All the methods of preaching should be employed. But the real propagation of Sikhism depends upon the way the Sikhs spend their lives as per the tenets of their creed. Only those Sikhs can prove to be real missionaries who lead the pure Sikh way of life.
Q: Do you know something about apostasy which is on the increase amongst the Sikh youth?
A: Yes, I do. But it is not limited to the Sikh youth alone. The condition of the youth in other religions is the same.
Q: You mean there is not much to worry about?
A: Did I say that? If we're not concerned about the youth how shall we bring them back to the Sikh fold. But one thing must be borne in mind that by laying too much emphasis on the outer form will be just like making an ordinary man wear the army uniform without giving him the training. Will he become a good soldier simply by wearing the uniform? No. First of all the army spirit has to be infused in him. Exactly like that Sikhi shall have to be instilled in the minds of the Sikh youth. They will then automatically start loving the Sikh appearance. In order to arouse the love for Sikhi we shall have to adopt, as I have already mentioned, different and appropriate methods for different kinds of situations. I believe that since the Sikh philosophy is a very strong and robust philosophy, it is bound to leave its impact if it is presented in the right manner.
The status of Sikh women
Q: Would you like to comment on the status of Sikh women in the present society?
A: I would rather like to ask something. Have you ever seen a Sikh lady included among the panj piaras? Surely not. Yes, you can find them in the jathas in the US. Why not in Punjab? The Gurus had given the status of equality to men and women; why don't the Guru's Sikhs accord them equality? A mother bearing daughters is considered inferior to one bearing sons. Dowry is demanded from the parents of the girls. Ultrasound tests are conducted to determine the foetal gender and abortions are performed for gender selection. The woman is burnt for bringing inadequate dowry. the Sikh society has adopted all the ills of the Hindu society. How shall woman be seen as equal to a man? So long as men do not understand true Sikhism they will not allow women to attain an equal status. Sikh women are not permitted to the Darbar Sahib sewa because they are considered impure during part of their monthly cycle.
How can a Sikh woman expect justice from others if the things contrary to the Sikh tenets are said in the greatest and loftiest of the Sikh holy places?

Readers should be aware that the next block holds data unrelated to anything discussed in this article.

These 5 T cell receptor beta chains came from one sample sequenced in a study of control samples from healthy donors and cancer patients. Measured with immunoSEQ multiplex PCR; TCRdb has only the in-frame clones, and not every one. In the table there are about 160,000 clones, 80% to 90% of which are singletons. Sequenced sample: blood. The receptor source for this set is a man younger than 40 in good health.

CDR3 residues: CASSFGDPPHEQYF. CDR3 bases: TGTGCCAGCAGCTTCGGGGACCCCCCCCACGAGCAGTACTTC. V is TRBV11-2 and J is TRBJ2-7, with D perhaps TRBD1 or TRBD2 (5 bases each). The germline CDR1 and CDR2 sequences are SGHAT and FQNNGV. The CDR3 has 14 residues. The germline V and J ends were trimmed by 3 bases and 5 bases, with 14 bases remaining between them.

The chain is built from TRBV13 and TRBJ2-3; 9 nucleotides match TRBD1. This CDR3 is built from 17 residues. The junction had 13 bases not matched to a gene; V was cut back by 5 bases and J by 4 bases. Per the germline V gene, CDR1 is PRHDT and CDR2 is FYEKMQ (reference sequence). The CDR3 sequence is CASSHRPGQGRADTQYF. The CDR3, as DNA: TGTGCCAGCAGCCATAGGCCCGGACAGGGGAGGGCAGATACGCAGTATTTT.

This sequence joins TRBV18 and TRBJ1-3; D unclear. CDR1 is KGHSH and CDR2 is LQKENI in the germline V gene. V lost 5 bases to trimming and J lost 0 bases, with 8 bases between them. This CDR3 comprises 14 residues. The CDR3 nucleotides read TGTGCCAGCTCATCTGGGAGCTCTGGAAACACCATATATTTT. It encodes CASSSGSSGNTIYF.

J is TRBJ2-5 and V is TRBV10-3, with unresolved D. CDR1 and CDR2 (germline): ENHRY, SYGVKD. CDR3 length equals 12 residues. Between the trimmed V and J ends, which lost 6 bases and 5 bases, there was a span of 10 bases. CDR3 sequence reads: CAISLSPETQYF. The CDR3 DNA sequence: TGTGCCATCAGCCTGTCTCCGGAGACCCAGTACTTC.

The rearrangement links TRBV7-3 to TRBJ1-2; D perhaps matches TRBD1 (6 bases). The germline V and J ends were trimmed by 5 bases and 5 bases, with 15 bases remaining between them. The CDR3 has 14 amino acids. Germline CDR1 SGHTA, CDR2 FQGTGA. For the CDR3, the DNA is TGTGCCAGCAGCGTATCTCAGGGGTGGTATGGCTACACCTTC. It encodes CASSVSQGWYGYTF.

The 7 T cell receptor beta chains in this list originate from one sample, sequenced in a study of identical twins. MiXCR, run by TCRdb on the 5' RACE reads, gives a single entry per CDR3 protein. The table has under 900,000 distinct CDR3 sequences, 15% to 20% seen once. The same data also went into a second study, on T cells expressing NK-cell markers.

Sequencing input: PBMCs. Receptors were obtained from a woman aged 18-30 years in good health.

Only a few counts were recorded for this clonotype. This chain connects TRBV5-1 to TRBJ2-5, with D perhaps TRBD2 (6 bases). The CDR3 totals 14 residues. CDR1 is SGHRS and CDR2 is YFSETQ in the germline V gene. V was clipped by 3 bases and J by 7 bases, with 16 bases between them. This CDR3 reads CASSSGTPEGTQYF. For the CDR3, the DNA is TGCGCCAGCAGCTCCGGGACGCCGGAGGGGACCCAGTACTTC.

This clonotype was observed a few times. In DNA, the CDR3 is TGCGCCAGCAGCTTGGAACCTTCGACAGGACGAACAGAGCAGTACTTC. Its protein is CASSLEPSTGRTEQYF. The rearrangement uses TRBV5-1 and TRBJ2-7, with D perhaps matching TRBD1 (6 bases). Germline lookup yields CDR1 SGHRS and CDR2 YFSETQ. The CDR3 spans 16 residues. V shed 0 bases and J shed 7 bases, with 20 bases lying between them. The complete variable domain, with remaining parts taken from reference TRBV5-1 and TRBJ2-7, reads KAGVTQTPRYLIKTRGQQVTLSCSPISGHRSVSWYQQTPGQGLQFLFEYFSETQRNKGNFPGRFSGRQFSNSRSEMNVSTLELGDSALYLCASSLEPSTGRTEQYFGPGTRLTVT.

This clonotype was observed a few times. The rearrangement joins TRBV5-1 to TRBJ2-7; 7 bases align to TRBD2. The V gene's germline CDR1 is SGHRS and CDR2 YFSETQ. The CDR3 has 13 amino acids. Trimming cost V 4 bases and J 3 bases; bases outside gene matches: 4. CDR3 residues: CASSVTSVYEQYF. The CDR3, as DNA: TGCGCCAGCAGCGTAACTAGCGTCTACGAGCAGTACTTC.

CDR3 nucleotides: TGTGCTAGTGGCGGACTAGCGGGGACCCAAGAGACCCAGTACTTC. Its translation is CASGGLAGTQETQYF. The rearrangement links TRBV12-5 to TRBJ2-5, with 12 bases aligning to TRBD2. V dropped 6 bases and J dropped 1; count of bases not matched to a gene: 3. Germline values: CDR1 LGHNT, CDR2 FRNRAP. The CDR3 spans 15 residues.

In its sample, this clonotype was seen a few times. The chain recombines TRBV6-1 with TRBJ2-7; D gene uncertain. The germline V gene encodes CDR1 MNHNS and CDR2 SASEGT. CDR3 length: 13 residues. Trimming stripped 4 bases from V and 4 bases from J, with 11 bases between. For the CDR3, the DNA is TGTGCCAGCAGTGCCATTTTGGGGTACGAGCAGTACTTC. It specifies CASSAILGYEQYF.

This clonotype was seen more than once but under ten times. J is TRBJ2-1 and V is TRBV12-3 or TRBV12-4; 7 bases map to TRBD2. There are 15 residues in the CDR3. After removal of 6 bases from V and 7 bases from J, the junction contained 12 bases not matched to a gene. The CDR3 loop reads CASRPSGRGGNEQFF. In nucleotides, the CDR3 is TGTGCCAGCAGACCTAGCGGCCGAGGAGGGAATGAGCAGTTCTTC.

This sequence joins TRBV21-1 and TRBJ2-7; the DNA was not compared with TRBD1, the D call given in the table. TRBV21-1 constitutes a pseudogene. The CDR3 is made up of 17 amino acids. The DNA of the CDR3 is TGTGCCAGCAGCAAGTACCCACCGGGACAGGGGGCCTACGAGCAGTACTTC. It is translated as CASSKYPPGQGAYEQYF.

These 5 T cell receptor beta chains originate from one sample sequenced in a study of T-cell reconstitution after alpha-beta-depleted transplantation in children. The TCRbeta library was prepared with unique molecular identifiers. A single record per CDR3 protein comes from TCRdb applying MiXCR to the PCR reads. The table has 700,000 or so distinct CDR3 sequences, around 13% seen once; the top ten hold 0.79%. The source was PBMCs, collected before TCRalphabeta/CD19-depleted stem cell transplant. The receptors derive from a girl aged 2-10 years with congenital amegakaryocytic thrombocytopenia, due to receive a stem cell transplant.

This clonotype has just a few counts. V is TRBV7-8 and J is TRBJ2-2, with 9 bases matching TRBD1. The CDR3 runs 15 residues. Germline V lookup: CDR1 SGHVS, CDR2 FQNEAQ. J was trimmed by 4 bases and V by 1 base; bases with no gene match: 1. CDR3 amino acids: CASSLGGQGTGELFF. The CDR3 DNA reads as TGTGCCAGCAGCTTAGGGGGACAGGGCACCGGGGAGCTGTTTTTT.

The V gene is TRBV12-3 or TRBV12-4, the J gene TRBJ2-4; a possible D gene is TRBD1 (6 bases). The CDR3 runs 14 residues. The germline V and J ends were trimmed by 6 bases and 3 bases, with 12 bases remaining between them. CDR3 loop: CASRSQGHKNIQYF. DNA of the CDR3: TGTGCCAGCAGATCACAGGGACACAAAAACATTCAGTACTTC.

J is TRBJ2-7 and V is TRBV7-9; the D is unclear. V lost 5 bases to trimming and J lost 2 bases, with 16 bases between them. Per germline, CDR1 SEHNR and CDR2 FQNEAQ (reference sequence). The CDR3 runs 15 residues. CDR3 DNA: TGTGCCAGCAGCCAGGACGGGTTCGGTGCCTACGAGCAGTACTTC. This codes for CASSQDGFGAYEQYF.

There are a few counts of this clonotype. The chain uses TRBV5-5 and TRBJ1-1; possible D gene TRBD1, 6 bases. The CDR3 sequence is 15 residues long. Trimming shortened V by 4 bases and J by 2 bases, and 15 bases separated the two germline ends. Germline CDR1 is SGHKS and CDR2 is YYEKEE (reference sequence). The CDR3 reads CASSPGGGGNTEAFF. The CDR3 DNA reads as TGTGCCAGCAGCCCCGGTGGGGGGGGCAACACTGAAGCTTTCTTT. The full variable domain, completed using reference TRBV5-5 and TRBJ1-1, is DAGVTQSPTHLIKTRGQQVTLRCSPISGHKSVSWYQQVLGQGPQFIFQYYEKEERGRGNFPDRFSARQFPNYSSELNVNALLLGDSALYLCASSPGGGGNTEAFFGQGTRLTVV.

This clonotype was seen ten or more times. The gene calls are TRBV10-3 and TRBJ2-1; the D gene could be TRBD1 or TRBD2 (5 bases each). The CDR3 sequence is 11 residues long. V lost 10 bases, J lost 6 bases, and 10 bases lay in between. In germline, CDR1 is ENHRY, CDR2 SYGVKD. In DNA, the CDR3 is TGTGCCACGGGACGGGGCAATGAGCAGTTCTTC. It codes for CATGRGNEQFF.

Q: Would you like to serve as a granthi in a Gurdwara?
A: Rather I am keen to see other women performing services as granthis.
Q: Did you participate in the World Sikh Sammelan?
A: Yes, I did.
Q: What were your impressions?
A: As a show of unity, by getting many factions of the Panth together, it was a positive step. In fact, the Sammelan did not seem to me to result in very serious thinking. In the seminars people would express their views and go on their ways. Sometimes several people would start speaking simultaneously. Nobody seemed to be interested in reaching some consensus. No profound deliberations seemed to have been undertaken to pull the Panth out of a critical situation. You cannot achieve anything by simply gathering crowds. The Panth should be clear about its targets and also about the time and the manner in which some achievements for the Panth can be made. If the Panth is really passing through a critical phase, only very serious deliberations should be made. There is a different time and occassion for spending money on mammoth conferences and processions.
Santdom and Sikhi
Q: There is a plethora of sants in Punjab and their number is believed to be 357. Would you like to say something about their role in the context of the present situation?
A: The sants might have played a major role in the spread of Sikhism in the past but what I'm seeing today is that Sikhi is being harmed more by santdom. Today many sants have also become partners in frittering away the wealth and energy of the Sikhs. They have their own maryada which is different from that of the Panth and every dera has got its own rahet-maryada. This tendency could prove fatal to Sikhism. These sants have also invented different methods of administering amrit and it is not the Gurus' Sikhi but their own Sikhi which is being preached in their deras. The innocent Sikhs become their devotees and gradually move away from Sikhi. Some of them even start equating these sants with the Guru. A great effort is required in order to convert 'sant-sewa' into Panth-sewa'.